Q&A with Anna Valle - Head of Marketing, Durex
How and when were condoms first advertised?
We think that the first condom advertisement appeared in the New York Times in 1861. It was an ad for Dr. Power’s French Preventatives. The Durex brand name was registered in 1929, chosen to represent DUrability, Reliability and EXcellence.
Why are condoms still such a tricky product to advertise?
I think the difficulty is not because of the product per se but more on the subject. Sex is an area where a lot of taboos and guilt still exist. So sex related products will always face the challenge of getting into very intimate territory and overcoming these taboos to normalise sex. We’ve had a lot of success in talking to consumers about sex and the usage of condoms in a non judgmental, universal and still respectful way as well as promoting the fun and healthy side of sex.
More often than not humour is used to advertise condoms – why do you think this is?
When it comes to Durex, humour is in the brand advertising DNA and is part of the brand equity. Simplicity and humour allow the brand to use metaphors and be implicit about sex and pleasure. Most of our ads are highly entertaining and appealing and they always have a twist at some point and humour is used to lighten things up.
Why are condom adverts so often banned?
It’s not easy to advertise sex. But despite some adverse stories, public acceptance is surprising consistent across countries. The vast majority of people acknowledge that they enjoy the appeal of sex in the context of advertising and the media provided it is subtle, respectful, classy and tasteful.
To have an erotic dimension is acceptable as long as it is seductive, sensual, and invites them to use their imagination. A tongue in cheek approach, irony, humour and playfulness are key Durex advertising characteristics that consumers appreciate.
On the other hand they are quite unanimous when rejecting any type of communication that portrays sex as gratuitous, manipulative, too explicit, sexist, degrading, cheap, vulgar or patronising.
We also believe that it’s important to overcome taboos, to promote and normalise healthy, playful sex. Sometimes we might be proactive and push the boundaries a little.
As controversial as condom adverts seem to be they often win awards too – is it easier to push creative boundaries with a taboo subject?
Definitely. As I said it’s not easy to be explicit about sex and still deliver product messages. I personally believe that you need to stretch the creativity to get strong sex/condoms advertising.
You really need to be clever and there are some clear consumer boundaries and codes – as I referred to before. Obviously, unlike detergent or food advertising, we cannot show a product demonstration or the product experience. So you really need to be creative, thought provoking and clever to deliver the brand message and engage consumers, allowing them to use their imagination too.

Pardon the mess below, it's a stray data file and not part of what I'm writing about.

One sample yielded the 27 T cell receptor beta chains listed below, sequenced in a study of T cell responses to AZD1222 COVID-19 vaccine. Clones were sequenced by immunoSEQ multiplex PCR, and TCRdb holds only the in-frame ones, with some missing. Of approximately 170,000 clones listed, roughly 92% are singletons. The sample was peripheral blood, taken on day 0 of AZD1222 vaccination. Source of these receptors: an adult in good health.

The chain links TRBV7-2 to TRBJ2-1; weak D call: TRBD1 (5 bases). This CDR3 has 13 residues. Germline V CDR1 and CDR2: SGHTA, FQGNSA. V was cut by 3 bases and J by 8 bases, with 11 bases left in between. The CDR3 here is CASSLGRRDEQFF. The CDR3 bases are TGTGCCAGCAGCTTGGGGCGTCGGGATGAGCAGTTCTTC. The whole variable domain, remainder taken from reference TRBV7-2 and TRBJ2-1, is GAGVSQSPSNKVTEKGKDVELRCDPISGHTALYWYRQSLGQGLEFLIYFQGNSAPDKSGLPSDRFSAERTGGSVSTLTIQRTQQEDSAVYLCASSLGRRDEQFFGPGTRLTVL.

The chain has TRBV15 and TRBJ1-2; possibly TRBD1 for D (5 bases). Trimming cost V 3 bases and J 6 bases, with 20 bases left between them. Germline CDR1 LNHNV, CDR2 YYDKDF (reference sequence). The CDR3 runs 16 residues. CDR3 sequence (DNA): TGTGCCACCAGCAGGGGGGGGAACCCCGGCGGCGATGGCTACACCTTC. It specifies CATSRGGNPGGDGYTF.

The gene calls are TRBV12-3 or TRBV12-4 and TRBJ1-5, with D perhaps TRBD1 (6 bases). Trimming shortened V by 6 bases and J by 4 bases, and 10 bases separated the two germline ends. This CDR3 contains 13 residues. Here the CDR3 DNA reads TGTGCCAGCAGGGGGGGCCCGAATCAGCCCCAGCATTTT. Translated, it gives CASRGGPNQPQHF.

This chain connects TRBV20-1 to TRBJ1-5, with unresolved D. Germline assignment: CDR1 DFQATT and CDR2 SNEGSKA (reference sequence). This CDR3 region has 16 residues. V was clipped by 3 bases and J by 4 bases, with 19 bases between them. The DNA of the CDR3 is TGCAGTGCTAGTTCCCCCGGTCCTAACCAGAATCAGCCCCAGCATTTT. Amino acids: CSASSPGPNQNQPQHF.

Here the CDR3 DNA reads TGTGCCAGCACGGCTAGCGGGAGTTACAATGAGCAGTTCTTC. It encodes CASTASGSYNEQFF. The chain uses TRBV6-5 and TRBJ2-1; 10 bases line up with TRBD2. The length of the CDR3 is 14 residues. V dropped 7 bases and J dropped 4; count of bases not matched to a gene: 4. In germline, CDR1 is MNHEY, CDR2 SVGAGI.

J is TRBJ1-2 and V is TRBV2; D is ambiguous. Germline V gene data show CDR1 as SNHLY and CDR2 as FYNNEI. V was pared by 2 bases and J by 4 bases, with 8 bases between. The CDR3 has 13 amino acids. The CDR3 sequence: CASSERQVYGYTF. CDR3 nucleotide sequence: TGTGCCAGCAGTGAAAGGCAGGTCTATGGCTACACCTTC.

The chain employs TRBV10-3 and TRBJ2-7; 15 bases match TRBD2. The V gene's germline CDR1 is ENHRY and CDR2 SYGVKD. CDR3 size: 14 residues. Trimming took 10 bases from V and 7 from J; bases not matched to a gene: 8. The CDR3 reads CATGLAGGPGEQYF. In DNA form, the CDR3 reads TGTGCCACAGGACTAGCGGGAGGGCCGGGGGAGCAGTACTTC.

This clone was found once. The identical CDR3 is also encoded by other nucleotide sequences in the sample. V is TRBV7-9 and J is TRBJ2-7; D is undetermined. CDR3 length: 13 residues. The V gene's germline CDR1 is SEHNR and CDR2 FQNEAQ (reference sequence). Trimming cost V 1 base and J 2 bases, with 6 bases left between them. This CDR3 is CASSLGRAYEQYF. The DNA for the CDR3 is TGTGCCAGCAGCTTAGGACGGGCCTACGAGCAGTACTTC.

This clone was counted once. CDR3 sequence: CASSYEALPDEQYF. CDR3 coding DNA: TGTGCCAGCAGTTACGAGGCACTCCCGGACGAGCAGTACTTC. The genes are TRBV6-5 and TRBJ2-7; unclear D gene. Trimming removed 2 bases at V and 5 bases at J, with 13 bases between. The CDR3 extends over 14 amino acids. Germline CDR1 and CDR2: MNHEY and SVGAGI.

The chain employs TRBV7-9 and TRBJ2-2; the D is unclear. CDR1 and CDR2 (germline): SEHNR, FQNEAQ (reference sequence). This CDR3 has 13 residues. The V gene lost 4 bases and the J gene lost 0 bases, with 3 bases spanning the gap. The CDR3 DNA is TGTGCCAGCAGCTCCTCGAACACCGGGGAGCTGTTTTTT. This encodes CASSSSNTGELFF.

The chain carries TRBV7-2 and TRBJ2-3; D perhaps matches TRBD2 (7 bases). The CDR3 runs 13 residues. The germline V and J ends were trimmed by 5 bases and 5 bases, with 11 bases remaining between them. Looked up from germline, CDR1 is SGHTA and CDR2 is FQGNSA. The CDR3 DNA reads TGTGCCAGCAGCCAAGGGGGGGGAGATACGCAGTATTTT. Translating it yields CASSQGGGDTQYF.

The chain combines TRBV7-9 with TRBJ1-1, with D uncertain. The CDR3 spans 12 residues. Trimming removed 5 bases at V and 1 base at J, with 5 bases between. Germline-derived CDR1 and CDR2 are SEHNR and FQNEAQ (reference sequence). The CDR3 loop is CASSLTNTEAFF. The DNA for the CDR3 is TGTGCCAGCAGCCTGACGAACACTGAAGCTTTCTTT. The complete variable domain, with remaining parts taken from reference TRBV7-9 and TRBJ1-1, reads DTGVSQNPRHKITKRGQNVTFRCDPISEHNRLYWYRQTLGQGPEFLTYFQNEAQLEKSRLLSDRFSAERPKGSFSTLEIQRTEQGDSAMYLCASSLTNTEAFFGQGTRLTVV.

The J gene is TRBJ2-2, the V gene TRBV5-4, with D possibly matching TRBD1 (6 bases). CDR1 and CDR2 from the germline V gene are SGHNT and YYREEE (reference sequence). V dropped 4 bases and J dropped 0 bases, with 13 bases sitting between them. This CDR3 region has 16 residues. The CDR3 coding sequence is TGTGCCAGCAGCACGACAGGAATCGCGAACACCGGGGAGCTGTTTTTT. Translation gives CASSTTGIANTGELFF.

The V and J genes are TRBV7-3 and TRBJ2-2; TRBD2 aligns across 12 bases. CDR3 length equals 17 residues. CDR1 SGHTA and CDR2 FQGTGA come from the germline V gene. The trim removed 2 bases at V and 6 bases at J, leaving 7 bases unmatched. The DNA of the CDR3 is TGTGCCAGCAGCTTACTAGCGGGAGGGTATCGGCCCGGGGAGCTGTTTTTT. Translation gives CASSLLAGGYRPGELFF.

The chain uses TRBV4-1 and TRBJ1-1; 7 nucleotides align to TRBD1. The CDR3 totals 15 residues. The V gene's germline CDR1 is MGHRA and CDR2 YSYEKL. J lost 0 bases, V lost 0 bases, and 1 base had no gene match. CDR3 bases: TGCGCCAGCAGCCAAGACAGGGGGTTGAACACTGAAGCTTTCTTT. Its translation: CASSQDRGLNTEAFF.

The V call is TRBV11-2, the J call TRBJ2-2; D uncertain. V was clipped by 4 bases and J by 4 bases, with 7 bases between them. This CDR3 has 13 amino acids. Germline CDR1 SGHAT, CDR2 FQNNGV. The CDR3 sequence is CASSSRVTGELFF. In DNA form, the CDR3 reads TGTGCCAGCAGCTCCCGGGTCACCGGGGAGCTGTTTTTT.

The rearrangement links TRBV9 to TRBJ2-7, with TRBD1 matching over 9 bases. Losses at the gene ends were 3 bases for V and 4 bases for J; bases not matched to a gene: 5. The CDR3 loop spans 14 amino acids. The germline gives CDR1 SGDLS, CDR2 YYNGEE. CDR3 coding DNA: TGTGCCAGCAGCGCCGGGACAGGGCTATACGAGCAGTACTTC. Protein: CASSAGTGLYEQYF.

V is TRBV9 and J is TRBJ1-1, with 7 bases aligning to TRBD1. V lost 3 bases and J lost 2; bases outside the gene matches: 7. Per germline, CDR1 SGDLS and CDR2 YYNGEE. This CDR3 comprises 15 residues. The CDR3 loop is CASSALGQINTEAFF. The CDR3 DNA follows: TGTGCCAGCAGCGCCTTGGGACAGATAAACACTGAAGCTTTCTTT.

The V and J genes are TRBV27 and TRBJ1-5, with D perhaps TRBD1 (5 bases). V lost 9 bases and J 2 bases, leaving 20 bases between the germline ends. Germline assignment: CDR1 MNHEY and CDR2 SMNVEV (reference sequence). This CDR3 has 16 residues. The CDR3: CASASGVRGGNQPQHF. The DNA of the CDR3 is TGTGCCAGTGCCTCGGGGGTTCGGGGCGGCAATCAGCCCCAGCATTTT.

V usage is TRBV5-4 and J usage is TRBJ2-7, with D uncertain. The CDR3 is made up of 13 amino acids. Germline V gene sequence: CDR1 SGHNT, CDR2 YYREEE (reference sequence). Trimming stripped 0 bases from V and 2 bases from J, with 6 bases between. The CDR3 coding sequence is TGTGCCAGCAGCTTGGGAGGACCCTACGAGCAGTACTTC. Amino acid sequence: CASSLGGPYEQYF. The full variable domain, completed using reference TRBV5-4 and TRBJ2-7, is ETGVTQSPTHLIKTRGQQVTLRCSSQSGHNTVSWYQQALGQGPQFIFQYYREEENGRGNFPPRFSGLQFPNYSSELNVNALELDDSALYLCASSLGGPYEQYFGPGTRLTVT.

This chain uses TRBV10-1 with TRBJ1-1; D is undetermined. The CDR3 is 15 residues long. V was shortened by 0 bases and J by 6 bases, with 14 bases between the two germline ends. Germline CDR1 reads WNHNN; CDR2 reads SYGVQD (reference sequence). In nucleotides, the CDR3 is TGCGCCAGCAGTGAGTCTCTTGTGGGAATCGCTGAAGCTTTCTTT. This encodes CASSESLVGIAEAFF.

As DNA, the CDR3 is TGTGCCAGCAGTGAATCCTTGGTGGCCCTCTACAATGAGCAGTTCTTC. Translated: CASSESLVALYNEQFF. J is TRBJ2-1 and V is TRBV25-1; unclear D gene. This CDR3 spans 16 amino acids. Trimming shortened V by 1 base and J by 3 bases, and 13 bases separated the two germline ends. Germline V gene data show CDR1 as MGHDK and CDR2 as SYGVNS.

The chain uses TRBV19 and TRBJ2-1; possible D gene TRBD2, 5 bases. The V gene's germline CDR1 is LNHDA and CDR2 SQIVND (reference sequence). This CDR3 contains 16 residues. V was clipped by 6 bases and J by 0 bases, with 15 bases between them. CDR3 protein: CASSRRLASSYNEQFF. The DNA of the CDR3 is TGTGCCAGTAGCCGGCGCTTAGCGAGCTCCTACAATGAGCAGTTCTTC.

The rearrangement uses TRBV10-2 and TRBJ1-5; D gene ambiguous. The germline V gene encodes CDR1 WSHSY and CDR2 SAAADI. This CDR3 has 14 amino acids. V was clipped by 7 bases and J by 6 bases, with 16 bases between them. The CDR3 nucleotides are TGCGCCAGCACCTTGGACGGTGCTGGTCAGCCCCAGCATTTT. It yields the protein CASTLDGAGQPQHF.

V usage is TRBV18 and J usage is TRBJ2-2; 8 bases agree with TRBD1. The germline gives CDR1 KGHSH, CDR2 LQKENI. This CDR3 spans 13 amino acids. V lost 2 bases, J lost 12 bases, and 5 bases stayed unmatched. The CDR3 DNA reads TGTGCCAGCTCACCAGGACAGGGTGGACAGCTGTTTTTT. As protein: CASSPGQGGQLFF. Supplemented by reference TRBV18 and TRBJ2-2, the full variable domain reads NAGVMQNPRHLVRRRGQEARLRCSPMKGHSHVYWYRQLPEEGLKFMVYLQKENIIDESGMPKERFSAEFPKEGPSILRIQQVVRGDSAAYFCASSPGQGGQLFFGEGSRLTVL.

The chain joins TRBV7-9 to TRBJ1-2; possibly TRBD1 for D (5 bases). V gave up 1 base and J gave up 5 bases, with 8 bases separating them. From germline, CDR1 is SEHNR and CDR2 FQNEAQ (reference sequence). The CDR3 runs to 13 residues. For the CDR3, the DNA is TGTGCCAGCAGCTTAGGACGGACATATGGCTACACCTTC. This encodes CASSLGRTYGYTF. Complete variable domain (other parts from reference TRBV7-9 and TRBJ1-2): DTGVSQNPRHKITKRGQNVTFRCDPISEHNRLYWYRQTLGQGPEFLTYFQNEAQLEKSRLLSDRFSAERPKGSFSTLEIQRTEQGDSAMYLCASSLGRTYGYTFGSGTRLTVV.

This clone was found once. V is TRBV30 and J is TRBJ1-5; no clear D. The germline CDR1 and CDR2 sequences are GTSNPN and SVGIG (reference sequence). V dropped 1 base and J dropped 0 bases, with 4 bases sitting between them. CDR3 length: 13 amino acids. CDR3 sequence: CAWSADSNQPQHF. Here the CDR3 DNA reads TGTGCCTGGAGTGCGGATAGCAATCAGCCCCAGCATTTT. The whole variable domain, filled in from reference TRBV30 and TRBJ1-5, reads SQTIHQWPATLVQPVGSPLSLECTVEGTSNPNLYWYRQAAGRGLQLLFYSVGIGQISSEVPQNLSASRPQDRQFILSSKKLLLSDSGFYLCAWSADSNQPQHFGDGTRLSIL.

How do you strike a balance between getting people to remember and watch the advert but still taking the message seriously?
I agree with you that it’s a fine line. Using humour and powerful stories on the ads can be risky because you could end up with an advert that is fun but where nobody remembers the brand or product. But for me the secret is this: The brand needs to have a credible role in the ads.
And the credibility of the brand comes from its roots and values. A brand like Durex can afford to use humour without any risk, because it has such a brand heritage of quality, trust and sex expertise; the higher the brand awareness the lower the risk of diluting the message. And Durex is of course synonymous with sex and condoms.
Has the way you advertise condoms changed over the past decade?
Yes. Durex has been a pioneer in helping to shape the development of the sexual landscape over the last 80 years. Sex has become more normalised and mainstream and people are not afraid to say what they want anymore. It used to be simply about safer sex, now people expect Durex to help provide better sex. This has been reflected in our product development - from condoms to lubricants and vibrators - and also in our advertising messages.
Which condom advert has been the most controversial in your opinion (or general opinion) and why?
What a difficult question. I personally think that the more explicit we are, the more controversial it gets. And this is why we have the discussion around the importance of using humour and being really creative. I would say the “sperm man” was quite explicit and provocative.
And which has been the most effective?
You do not build a global leading brand with just one ad. We have plenty of different successes. It would be unfair to pick one, as they have all contributed to the brand success we enjoy today. Maybe the “ring” was one of the most impactful, driving incredible sales.
See our gallery of condom poster ads from around the world